Types of swords in terms of Weight, Size, Shape and Sharpness
The word sword is a derivative of the word swer which refers to wound or cut. Throughout the centuries, swords have undergone rigorous modifications in terms of weight, size, shape and sharpness.
List the types of swords
Swords have been used since times immemorial in many battlefields where individual preferences like dexterity and sharpness are strictly adhered to and the quality of the sword denotes the respect imparted to its bearer. Some of the swords that have been used extensively over the centuries include:
The beginning of civilisation was marked by the Bronze Age where writing was invented. These societies in the initial threshold of development needed to be defended from other uncivilised worlds. Thus the first form of swords was invented during this era which was slowly later modified, tempered and forged and steel was established as the medium of manufacture.
Resembling more like a knife, the name Makhaira is derived from the Greek word ‘ machaira’. Machaira is a single-edged sword consisting of a curved edge and was mainly invented to be used by the people in the cavalry.
The Celtic sword consists of a lenticular cross-section and it is a double-edged sword. The Celtic sword was essentially a part of the infantry division.
This type of sword was the go-to weapon of those who fought in arenas for the purpose of entertainment known as gladiators. Gladius was popular among the Roman soldiers and consisted of a wooden hilt. Gladius was a dual-edged weapon. Gladius was of three varieties – Fulham, Mainz and Pompeii.
Pompeii was the shortest variant of gladius and also the easiest to handle. The Mainz consisted of a longer blade length. Fulham was a derivative of Mainz consisting of a longer trip.
Chinese were the inventors of the medieval swords. Franks and celts employed long swords. The entry of Vikings changed the dynamics of sword making as they preferred the use of swords with different pommels to enhance the grip and also required changes in the hilt.
The crossguard was a part of the addition to the sword category by the Normans which increased their ability to defend. The present use form of swords mainly descends from Holy church where the design of the hilt was in a cruciform shape.
Claymore is a popular double-handed sword by the invented Scottish during the medieval era. It has many characteristic features derived from the long sword as it also contains a cruciform hilt along with a double-edged blade and on either side contains lobed pommels. Those soldiers who were on foot mainly wielded claymore swords. The most widely recognised sword used by King Arthur was a claymore sword.
Most commonly used by the navy, cutlass was a broad-bladed and a short sword consisting of a straight or a slightly curved blade. Cutlass provides a pistol-like grip and makes it a most powerful weapon as it could be drawn by the bearer in a moment’s notice. Because cutlass swords were mostly used by pirates, they gained immense notoriety.
This sword was invented during the Viking era and hence the name. Viking swords consist of double-edged blades with either a triangular, lobed or cocked hat pommels. A subclass of Viking swords known as Ulfberht was also invented which were manufactured with a larger carbon content and fewer impurities using high-quality steel obtained from Central Asia. Steel which was required to make these types of swords was stored in containers called crucibles which could withstand extreme temperatures.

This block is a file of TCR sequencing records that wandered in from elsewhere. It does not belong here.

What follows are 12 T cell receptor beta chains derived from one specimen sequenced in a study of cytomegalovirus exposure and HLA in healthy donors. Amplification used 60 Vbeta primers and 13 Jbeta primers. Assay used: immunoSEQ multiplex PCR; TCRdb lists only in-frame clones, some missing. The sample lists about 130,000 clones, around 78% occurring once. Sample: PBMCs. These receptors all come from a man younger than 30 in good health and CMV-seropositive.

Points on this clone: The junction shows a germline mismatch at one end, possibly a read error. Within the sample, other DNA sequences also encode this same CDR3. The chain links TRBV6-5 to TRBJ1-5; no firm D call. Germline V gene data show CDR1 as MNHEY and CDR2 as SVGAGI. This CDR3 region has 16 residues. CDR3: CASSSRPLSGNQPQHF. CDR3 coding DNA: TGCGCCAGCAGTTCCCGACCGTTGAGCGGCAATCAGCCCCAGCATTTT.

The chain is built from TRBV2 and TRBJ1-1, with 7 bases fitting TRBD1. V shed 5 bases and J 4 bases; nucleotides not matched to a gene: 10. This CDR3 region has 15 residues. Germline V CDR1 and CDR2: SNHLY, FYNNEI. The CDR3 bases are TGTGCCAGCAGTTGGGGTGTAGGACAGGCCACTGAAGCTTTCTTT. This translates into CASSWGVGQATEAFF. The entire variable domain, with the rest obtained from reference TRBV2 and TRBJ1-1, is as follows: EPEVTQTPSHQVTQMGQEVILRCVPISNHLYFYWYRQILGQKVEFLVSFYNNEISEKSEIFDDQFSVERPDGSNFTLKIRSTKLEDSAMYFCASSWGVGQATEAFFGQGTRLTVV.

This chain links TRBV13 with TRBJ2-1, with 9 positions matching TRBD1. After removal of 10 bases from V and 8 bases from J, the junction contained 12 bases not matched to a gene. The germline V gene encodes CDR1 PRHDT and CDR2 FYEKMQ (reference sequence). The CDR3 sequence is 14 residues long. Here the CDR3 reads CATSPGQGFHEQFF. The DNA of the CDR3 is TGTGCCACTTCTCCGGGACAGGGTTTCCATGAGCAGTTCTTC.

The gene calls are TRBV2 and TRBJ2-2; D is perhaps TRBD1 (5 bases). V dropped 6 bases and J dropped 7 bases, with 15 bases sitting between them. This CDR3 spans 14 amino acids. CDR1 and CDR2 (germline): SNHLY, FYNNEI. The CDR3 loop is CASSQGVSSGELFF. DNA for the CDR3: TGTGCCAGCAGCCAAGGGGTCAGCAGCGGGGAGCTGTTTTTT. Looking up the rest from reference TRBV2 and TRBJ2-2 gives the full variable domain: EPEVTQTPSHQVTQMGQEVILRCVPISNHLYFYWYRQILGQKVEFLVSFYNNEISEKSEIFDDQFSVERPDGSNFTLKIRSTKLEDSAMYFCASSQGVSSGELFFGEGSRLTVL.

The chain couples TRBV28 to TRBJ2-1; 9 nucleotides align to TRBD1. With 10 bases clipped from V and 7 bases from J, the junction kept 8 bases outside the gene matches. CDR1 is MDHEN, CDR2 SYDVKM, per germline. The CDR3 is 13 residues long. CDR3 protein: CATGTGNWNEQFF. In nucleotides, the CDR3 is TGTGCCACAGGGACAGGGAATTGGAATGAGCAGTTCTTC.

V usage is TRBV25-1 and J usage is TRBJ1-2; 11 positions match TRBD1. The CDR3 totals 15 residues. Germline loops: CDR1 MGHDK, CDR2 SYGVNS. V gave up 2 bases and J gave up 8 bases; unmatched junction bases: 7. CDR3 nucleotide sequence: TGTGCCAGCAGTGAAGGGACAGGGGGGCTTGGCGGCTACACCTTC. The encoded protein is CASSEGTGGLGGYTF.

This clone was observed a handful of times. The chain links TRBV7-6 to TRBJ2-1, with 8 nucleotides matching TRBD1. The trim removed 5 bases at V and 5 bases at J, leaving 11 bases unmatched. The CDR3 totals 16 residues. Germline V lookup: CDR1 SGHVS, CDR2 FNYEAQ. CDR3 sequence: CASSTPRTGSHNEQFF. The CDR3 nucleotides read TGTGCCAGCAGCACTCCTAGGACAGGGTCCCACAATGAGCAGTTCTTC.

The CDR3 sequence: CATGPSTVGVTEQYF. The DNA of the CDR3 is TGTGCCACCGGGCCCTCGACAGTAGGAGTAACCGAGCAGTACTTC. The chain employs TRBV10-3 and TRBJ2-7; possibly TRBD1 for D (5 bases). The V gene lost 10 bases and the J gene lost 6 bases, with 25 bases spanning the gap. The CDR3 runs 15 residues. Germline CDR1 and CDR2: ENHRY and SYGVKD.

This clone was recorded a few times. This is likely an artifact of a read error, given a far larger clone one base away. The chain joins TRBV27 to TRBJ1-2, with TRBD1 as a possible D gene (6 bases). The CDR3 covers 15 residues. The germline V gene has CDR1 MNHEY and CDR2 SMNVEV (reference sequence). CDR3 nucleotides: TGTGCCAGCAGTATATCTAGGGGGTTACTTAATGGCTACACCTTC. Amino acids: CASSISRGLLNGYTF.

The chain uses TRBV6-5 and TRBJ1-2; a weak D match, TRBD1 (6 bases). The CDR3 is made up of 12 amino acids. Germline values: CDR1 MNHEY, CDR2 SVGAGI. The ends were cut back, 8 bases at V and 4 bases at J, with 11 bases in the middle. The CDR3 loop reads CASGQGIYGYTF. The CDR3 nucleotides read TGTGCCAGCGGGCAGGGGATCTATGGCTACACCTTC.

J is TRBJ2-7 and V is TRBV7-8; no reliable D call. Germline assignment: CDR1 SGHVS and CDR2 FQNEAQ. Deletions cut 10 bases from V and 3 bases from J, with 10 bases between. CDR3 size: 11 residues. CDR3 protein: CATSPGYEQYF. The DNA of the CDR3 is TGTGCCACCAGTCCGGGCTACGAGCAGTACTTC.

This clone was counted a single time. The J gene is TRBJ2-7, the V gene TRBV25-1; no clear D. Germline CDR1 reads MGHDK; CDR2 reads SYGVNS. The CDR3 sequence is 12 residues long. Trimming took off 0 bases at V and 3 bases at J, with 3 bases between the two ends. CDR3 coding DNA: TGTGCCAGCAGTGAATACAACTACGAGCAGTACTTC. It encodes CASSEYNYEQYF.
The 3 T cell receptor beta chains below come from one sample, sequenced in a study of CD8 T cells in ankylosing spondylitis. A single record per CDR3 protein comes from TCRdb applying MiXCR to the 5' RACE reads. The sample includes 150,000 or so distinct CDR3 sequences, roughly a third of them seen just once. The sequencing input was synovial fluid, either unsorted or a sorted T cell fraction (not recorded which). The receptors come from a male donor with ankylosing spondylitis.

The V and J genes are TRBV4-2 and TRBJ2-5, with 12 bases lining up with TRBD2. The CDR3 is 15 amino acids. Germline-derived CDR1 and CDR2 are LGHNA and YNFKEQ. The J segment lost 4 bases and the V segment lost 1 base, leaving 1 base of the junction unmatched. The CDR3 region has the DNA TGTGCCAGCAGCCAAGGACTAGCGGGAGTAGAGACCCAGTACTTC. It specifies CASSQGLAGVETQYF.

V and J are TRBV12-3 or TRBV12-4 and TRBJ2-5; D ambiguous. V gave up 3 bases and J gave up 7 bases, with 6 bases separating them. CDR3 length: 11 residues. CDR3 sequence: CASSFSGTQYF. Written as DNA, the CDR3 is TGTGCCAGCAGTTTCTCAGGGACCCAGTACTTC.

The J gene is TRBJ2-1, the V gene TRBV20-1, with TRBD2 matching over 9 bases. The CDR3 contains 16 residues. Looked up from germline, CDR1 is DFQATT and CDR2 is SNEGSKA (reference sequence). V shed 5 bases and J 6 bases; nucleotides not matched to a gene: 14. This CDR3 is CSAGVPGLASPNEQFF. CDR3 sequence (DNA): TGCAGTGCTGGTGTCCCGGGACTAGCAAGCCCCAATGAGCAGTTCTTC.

Usually favoured by officers in the navy, the spadroon consisted of a straight double-edged blade with a three shaped hilt and a five ball stirrup. The speciality of the spadroon swords was the presence of a central fuller with a single edge.
Mainly used for thrusting attacks, the rapier is a short pointed sword. It consists of a complex basket hilt and also a protective covering for the wielder’s hand. Rapier swords were mainly used in combination with daggers and cloaks for defence purposes.
European Style Saver Sword
Put into use by the cavalry and infantry by the army, European style saver contains a single-edged and curved blade covered with a large hand guard mainly used to cut and slash. This type of sword was generally placed in a scabbard and kept at the side as worn by the army, navy, Air Force and marine officers along with their ceremonial uniform.
This 6 th century sword is one of the most primitive swords of the medieval period. The broadsword consists of a double-edged blade along with a single fuller stretching till the edge. It was modified as a double-handed sword by the addition of an even hilt.
The speciality of the longsword was its double-handed grip and was famously known as the hand and a half sword. This sword later became the derivative of many modern-day weapons like polearms, staves and spears which were also incorporated in fencing.
Zweihander was a two-handed sword and a larger variant of the longsword mainly employed by the Germans and carried across the shoulders.
Swiss saber Sword
It equips a type of backsword Swiss saber with a straight blade or sometimes a curved blade. Plated with gold and silver, the Swiss saber swords were arranged in regular hilts along with pommels of varying designs and worn enclosed in a sheath.
Aimed at hitting the vital points, fencing swords were mainly used by the aristocrats. Some of the types of fencing swords include:
Epee consists of a long and rectangular cross-section with a triple edged blade and provides a pistol grip. Epee was the most predominantly used sword for shelling purposes in the 19 th century.
Sabers contain elongated blades where the pommel projects outward and enables the hand to be protected from any type of injury. They are usually preferred as they are extremely lightweight.
Foil type of sword contains blades which are tape tapered containing a sharp tip which bends on use and it is mainly used as a thrusting weapon.